See O. Lewis, Sea Routes to the Gold Fields (1949); E. Wells and H. Peterson, The '49ers (1949); P. Barton, The Klondike Fever (1958); R. W. Paul, ed., The California Gold Discovery (1966); D. B. Chidsey, The California Gold Rush (1968); H. W. Brands, The Age of Gold (2002); D. L. Walker, Eldorado: The California Gold Rush (2003).
Rapid influx of fortune seekers to the site of newly discovered gold deposits. In North America, the first major gold strike occurred in California in 1848, when John Marshall, a carpenter building a sawmill for John Sutter, found gold. Within a year about 80,000 “forty-niners” (as the fortune seekers of 1849 were called) had flocked to the California gold fields, and 250,000 had arrived by 1853. Some mining camps grew into permanent settlements, and the demand for food, housing, and supplies propelled the new state's economy. As gold became more difficult to extract, companies and mechanical mining methods replaced individual prospectors. Smaller gold rushes occurred throughout the second half of the 19th century in Colorado, Nevada, Idaho, Montana, South Dakota, Arizona, and Alaska, resulting in the rapid settlement of many areas; where gold veins proved small, the settlements later became ghost towns. Major gold rushes also occurred in Australia (1851), South Africa (1886), and Canada (1896). Seealso Klondike gold rush.
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As the hysteria of the California Gold Rush faded, many discouraged gold seekers returned home. Rumors of gold in the Rocky Mountains persisted and several small parties explored the region. In the summer of 1857, a party of Spanish-speaking gold seekers from New Mexico worked a placer deposit along the South Platte River about 5 miles (8 kilometers) above Cherry Creek in what is today Denver.
William Greeneberry "Green" Russell was a Georgian who worked in the California gold fields in the 1850s. Russell was married to a Cherokee woman, and through his connections to the tribe, he heard about an 1849 discovery of gold along the South Platte River. Green Russell organized a party to prospect along the South Platte River, setting off with his two brothers and six companions in February 1858. They rendezvoused with Cherokee tribe members along the Arkansas River in present-day Oklahoma and continued westward along the Santa Fe Trail. Others joined the party along the way until their number reached 107.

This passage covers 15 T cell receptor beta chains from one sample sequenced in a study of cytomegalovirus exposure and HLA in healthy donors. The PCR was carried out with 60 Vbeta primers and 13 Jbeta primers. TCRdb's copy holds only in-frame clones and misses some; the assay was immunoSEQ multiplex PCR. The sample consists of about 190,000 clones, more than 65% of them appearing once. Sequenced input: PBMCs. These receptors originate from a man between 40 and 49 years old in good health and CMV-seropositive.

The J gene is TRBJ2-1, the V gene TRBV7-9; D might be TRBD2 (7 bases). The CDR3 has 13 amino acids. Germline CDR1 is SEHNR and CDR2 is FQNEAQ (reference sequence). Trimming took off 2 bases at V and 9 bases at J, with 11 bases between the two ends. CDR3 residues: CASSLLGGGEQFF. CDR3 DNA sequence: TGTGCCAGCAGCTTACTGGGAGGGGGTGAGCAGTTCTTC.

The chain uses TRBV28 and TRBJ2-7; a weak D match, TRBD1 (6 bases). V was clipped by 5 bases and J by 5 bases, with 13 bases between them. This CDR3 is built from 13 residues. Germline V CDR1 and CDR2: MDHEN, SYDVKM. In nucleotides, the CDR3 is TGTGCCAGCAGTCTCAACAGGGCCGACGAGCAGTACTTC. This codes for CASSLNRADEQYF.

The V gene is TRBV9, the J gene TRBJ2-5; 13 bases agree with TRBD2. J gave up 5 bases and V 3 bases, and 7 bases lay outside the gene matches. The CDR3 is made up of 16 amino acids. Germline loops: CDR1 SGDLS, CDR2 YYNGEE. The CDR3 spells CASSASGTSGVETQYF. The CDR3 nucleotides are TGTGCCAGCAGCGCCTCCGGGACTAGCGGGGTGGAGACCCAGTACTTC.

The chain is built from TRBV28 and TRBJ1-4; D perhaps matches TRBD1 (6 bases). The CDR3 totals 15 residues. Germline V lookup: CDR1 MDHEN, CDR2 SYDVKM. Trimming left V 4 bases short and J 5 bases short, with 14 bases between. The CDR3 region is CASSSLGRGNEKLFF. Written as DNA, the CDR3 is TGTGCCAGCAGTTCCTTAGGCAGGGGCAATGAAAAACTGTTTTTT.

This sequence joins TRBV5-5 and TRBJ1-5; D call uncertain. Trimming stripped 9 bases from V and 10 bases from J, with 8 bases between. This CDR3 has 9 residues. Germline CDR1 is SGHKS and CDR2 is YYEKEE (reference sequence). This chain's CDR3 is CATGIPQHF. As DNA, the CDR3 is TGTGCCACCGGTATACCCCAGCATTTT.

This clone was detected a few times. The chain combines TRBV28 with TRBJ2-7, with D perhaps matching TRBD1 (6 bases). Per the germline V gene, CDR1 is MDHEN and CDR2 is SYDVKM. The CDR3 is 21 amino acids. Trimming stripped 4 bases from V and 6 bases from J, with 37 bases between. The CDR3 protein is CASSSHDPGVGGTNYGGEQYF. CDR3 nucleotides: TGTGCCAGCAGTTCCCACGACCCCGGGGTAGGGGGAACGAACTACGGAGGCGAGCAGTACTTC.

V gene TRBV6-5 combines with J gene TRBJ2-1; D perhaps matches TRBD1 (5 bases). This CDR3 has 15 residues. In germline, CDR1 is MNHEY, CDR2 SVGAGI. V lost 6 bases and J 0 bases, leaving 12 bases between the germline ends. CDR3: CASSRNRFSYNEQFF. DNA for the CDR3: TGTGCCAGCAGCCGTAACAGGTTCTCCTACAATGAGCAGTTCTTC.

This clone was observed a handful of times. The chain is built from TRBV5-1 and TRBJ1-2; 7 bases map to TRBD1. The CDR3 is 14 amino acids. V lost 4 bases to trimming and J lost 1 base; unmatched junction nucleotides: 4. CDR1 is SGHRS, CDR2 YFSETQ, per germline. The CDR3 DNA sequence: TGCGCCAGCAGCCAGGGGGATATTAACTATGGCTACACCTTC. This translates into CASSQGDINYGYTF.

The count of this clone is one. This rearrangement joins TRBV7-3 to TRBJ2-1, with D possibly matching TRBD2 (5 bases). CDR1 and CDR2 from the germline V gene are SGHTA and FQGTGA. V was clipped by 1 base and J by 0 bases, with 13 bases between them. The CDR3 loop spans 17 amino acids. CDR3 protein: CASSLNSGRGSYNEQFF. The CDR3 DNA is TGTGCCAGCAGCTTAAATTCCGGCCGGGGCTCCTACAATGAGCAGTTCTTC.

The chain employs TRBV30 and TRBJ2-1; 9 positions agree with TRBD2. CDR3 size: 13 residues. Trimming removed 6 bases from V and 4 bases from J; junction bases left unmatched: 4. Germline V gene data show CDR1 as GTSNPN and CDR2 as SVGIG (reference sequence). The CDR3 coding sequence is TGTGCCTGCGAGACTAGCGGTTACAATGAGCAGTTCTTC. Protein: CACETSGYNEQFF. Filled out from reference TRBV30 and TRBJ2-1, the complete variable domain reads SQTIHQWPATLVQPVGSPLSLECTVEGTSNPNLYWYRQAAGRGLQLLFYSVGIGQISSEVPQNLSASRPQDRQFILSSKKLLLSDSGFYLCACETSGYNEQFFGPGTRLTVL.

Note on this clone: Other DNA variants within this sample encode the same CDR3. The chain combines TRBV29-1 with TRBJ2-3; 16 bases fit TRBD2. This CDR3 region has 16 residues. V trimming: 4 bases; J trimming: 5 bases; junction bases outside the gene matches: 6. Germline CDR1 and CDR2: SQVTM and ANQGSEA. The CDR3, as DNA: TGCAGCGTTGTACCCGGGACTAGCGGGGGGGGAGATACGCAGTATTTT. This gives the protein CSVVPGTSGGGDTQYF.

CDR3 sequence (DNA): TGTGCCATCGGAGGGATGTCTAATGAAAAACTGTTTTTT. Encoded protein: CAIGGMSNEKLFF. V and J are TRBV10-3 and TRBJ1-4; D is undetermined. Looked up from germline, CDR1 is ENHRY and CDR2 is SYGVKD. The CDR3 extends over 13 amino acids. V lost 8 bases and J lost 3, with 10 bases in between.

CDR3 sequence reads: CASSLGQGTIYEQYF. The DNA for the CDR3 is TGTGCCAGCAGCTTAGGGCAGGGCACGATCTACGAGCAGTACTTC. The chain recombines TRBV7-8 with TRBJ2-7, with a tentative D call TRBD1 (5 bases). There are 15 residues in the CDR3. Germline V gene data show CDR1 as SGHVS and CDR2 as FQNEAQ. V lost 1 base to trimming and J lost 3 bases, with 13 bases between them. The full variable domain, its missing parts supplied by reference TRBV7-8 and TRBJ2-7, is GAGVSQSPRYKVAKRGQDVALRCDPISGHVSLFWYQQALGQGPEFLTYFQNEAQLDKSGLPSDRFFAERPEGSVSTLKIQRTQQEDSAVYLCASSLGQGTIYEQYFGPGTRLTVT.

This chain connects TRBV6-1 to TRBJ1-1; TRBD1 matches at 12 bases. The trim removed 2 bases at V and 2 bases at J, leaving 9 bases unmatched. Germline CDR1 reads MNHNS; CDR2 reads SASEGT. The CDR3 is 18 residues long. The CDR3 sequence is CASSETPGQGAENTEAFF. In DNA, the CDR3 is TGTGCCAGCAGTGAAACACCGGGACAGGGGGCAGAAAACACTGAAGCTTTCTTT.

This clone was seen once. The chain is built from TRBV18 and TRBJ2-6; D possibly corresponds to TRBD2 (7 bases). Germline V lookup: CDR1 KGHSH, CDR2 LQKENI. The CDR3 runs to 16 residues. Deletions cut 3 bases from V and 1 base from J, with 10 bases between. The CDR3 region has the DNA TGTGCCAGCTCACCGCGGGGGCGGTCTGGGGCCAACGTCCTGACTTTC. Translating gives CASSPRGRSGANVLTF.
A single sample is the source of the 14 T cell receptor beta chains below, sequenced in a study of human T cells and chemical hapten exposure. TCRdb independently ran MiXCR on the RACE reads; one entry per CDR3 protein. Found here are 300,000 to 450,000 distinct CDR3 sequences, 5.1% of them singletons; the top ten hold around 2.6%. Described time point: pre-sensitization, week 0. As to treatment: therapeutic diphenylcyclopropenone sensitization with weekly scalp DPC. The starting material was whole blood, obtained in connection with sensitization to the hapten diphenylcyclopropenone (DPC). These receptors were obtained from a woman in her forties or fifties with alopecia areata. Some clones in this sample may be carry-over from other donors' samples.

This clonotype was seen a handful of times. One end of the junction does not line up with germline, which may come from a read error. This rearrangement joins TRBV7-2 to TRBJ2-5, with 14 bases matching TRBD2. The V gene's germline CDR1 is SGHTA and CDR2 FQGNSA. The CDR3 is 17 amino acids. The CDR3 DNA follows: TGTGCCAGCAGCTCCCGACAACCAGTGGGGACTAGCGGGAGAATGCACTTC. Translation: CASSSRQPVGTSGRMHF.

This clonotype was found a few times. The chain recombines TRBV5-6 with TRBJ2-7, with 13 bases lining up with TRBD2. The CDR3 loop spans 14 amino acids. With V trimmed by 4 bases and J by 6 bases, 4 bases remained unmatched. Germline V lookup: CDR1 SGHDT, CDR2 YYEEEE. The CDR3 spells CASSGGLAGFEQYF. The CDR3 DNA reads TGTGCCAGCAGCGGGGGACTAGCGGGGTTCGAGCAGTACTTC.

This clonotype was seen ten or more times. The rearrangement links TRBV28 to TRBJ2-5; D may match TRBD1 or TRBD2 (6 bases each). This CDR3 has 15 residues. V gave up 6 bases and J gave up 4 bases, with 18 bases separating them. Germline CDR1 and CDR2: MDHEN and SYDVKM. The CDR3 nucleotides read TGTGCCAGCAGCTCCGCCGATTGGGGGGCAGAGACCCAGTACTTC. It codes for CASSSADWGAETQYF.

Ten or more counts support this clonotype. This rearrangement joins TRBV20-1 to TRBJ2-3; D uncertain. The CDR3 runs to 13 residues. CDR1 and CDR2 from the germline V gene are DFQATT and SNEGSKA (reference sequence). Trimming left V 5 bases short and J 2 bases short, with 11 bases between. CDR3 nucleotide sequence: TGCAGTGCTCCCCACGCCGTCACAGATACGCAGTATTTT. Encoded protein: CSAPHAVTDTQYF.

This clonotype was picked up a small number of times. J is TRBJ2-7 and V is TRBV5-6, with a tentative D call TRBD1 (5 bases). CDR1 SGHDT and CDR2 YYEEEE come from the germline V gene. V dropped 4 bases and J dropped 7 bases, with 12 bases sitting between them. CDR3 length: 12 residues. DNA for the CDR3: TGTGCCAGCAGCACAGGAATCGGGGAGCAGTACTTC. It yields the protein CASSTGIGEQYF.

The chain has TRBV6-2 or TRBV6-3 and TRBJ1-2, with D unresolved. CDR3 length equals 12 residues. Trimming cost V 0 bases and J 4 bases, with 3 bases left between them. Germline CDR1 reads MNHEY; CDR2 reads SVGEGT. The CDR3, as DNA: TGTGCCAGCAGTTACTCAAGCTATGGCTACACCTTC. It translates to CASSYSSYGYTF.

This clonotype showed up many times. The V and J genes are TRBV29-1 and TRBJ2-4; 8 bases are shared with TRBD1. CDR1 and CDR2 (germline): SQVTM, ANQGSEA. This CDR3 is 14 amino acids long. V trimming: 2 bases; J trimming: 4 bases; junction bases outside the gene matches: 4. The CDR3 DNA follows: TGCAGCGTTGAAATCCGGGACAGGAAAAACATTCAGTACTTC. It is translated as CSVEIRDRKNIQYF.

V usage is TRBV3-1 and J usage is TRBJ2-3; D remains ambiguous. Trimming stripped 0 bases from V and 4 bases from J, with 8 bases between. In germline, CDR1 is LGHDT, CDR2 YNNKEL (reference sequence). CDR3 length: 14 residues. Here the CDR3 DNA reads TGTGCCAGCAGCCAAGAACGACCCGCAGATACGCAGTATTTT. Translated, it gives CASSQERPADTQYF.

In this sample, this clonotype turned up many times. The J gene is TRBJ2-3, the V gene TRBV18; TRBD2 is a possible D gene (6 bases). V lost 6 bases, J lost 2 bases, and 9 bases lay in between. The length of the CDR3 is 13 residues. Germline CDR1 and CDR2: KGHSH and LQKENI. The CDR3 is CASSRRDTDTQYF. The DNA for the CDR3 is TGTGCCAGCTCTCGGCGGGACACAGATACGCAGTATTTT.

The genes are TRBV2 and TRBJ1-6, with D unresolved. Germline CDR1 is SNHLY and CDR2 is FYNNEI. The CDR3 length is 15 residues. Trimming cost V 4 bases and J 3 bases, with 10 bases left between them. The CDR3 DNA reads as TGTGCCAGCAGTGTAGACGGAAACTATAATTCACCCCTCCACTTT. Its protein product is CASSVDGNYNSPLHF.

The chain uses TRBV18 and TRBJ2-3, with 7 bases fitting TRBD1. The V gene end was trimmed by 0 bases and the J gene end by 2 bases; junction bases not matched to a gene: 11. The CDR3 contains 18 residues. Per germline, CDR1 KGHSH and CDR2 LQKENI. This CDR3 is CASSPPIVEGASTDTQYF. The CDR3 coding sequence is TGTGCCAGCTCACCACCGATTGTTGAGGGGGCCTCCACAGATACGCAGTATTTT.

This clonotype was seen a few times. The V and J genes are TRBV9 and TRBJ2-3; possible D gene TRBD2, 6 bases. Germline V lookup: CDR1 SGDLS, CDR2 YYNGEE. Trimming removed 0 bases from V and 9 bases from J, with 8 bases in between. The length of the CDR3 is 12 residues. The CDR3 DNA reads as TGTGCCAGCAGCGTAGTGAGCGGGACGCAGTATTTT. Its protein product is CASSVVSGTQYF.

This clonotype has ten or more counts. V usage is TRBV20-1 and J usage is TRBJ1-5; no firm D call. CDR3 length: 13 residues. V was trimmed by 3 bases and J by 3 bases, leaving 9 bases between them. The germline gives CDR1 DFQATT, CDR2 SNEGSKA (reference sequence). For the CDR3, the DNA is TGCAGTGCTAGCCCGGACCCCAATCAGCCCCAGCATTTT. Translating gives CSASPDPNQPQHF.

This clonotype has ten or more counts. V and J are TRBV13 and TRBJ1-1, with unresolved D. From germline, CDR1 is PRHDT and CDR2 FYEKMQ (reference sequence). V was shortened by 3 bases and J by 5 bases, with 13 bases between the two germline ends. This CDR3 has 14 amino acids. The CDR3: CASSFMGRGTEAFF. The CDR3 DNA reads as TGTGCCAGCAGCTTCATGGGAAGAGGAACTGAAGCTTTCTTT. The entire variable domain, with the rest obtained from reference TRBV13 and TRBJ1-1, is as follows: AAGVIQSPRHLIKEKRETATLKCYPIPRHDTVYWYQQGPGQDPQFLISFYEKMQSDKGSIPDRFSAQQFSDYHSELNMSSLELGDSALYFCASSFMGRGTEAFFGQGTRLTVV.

Upon reaching Bent's Fort, they turned to the northwest, reaching the confluence of Cherry Creek and the South Platte on May 23. The site of their initial explorations is in present-day Confluence Park in Denver. They began prospecting in the river beds, exploring Cherry Creek and nearby Ralston Creek but without success. In the first week of July 1858, Green Russell and Sam Bates found a small placer deposit near the mouth of Little Dry Creek that yielded about 20 troy ounces (622 grams) of gold, the first significant gold discovery in the Rocky Mountain region. The site of the discovery is in the present-day Denver suburb of Englewood, just north of the junction of U.S. Highway 285 and U.S. Highway 85.
In the spring of 1859 John H. Gregory, another experienced miner from Georgia who had participated in the California gold rush, made a major strike on the North Fork of Clear Creek at Gregory Gulch where he discovered rich placer deposits and stated out the first lode discovered in Colorado. Many other discoveries followed at Central City, Black Hawk, and Nevadaville in Gregory Gulch and in nearby Russell Gulch.